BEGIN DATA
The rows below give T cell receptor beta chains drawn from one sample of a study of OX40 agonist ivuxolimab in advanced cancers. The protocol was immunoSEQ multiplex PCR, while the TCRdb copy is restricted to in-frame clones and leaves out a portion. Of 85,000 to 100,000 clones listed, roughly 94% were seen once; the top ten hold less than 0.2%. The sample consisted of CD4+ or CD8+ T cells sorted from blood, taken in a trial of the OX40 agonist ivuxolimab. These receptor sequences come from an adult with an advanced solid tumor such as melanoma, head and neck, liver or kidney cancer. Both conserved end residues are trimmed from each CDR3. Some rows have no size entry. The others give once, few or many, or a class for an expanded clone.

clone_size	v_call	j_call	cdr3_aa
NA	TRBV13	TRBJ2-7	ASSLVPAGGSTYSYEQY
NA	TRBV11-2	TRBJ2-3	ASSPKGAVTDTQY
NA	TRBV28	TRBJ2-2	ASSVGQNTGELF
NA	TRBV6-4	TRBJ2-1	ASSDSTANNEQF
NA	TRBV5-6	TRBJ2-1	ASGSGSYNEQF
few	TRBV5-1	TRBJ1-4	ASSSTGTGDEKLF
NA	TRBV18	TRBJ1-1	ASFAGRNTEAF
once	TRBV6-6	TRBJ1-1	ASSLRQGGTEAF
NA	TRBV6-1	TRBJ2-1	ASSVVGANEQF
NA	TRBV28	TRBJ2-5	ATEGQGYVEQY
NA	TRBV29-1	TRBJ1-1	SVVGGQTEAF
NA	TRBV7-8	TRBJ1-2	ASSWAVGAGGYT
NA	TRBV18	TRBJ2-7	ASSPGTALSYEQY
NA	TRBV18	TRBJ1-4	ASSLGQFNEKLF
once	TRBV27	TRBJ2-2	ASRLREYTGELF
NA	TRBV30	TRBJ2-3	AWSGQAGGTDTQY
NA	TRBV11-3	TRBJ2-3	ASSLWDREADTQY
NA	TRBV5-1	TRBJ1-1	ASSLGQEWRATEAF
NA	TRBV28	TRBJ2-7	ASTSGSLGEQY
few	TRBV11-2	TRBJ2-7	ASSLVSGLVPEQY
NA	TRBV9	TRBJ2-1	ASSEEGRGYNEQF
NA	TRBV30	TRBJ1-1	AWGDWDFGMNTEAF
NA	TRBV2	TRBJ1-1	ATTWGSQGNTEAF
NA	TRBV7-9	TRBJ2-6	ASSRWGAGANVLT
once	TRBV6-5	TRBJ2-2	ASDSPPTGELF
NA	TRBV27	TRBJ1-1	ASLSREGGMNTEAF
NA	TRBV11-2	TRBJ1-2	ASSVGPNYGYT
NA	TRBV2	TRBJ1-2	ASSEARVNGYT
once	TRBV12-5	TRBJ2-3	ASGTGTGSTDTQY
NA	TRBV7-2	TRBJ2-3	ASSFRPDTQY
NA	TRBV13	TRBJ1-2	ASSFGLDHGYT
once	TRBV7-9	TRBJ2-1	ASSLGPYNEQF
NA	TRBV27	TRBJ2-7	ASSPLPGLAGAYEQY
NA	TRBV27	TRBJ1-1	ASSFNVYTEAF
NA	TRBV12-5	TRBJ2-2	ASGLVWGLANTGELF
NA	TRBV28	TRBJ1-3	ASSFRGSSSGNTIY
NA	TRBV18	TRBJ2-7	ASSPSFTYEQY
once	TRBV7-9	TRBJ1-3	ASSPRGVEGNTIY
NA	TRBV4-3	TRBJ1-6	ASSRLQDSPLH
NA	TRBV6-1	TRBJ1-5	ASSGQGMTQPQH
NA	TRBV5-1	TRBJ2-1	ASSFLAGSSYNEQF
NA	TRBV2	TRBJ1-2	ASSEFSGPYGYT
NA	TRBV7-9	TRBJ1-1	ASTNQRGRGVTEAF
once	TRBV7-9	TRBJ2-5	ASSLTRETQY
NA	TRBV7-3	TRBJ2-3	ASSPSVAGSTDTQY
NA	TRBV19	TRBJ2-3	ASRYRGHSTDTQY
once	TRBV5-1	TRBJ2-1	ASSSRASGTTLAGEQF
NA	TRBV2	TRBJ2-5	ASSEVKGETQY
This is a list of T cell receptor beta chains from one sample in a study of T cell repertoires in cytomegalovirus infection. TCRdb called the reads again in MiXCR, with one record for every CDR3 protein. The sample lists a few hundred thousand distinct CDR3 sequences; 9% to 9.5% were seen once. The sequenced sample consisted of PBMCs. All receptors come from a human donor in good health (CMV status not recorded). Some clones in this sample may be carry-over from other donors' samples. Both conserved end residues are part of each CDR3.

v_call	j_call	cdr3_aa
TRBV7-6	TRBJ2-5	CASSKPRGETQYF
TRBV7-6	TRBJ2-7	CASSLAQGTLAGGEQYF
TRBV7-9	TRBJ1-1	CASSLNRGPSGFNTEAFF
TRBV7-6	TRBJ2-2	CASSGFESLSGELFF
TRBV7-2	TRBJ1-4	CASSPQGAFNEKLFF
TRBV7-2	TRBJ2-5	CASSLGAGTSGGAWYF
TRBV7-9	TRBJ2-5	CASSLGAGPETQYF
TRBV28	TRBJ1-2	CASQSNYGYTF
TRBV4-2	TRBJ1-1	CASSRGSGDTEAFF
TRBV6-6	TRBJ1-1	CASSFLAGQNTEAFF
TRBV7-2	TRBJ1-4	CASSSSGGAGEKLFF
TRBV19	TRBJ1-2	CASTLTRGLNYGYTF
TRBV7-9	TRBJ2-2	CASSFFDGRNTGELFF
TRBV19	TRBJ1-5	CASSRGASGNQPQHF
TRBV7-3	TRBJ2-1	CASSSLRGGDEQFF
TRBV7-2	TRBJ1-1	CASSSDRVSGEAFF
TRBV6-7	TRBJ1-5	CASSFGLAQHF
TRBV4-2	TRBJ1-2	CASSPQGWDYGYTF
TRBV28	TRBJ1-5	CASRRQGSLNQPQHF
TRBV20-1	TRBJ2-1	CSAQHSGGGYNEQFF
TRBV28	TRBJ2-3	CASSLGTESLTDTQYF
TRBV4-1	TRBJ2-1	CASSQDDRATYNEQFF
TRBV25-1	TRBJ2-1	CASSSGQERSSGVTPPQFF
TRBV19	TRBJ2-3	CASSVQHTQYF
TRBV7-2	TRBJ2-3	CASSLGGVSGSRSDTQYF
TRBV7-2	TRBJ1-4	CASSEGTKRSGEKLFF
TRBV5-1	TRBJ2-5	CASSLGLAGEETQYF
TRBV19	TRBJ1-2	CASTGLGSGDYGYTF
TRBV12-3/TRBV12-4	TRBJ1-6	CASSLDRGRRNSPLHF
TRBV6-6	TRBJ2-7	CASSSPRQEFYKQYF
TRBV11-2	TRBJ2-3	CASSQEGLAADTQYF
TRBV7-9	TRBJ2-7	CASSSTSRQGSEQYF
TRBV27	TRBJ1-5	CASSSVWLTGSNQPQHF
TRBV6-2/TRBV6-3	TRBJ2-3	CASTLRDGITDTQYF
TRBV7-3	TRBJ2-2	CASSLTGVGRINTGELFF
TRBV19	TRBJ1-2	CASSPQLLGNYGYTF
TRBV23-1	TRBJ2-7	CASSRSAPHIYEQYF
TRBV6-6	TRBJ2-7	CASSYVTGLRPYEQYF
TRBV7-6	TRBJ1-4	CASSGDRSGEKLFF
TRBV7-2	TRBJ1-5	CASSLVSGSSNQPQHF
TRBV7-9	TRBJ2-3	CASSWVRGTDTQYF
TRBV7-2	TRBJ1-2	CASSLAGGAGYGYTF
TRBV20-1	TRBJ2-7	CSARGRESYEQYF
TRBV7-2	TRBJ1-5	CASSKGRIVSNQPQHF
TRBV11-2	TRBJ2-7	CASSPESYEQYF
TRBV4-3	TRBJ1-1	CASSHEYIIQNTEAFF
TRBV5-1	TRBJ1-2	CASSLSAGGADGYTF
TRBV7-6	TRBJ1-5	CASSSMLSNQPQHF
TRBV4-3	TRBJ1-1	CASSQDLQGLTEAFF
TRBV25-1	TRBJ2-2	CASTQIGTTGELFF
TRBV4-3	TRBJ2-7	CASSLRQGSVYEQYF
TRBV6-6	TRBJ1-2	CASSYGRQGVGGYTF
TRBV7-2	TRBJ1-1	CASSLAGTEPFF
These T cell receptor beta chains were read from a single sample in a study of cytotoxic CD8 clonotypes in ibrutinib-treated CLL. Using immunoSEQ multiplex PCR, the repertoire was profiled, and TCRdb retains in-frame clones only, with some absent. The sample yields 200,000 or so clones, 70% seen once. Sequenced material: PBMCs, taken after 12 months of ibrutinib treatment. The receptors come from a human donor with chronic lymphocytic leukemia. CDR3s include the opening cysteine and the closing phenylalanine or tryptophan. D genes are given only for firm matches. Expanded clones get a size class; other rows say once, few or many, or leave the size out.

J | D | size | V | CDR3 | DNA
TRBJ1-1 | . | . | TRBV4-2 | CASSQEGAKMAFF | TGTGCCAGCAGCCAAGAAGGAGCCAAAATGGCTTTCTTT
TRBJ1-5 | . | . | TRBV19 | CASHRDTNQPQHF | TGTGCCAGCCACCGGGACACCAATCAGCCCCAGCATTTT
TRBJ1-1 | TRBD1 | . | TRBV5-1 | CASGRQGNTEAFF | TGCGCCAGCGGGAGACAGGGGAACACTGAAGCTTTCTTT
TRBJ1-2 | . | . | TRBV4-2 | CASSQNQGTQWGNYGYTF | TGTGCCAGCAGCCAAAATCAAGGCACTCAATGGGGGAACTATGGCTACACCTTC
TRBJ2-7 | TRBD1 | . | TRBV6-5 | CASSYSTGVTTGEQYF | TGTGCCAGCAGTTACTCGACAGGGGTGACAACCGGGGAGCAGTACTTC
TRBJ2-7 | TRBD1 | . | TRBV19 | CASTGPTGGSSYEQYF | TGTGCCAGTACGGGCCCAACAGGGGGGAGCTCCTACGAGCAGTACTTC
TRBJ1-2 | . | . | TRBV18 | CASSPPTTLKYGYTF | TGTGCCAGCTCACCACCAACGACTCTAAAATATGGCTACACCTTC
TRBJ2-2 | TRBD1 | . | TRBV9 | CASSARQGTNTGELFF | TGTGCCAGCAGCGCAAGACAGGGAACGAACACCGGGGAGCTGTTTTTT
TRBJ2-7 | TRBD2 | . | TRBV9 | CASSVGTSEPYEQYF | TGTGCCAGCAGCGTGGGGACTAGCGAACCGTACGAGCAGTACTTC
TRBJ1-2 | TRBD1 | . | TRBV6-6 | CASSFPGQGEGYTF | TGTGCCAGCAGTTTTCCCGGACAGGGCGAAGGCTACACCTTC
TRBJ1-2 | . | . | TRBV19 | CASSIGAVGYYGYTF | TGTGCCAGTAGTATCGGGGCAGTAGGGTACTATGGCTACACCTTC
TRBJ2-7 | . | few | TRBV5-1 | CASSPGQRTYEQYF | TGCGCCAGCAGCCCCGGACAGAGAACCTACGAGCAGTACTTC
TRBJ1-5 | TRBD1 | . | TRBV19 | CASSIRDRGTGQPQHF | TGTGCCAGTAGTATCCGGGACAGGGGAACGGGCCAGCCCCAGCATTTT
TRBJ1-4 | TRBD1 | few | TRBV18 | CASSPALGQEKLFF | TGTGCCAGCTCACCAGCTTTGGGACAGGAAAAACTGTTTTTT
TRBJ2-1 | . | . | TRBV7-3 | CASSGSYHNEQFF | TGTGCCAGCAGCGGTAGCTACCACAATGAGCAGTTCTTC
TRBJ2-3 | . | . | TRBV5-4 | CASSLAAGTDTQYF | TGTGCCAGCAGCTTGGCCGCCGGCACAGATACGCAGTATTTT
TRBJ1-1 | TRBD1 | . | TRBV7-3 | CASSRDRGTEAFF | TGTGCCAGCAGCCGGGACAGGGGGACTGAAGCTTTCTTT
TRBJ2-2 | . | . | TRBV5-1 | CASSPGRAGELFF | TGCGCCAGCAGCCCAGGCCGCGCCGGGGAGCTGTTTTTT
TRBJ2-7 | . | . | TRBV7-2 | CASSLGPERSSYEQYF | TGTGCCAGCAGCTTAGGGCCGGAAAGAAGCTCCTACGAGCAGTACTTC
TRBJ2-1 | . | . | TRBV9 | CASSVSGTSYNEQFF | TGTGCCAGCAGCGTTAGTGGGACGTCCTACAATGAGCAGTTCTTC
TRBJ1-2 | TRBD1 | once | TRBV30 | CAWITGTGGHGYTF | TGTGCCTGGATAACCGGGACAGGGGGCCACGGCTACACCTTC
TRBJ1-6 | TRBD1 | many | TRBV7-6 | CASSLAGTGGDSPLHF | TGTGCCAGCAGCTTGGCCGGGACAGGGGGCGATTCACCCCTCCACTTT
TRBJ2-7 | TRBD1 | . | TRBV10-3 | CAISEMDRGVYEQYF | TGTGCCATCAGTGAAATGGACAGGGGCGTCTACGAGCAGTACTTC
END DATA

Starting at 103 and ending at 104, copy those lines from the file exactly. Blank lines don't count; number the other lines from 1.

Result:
TRBV4-3	TRBJ2-7	CASSLRQGSVYEQYF
TRBV6-6	TRBJ1-2	CASSYGRQGVGGYTF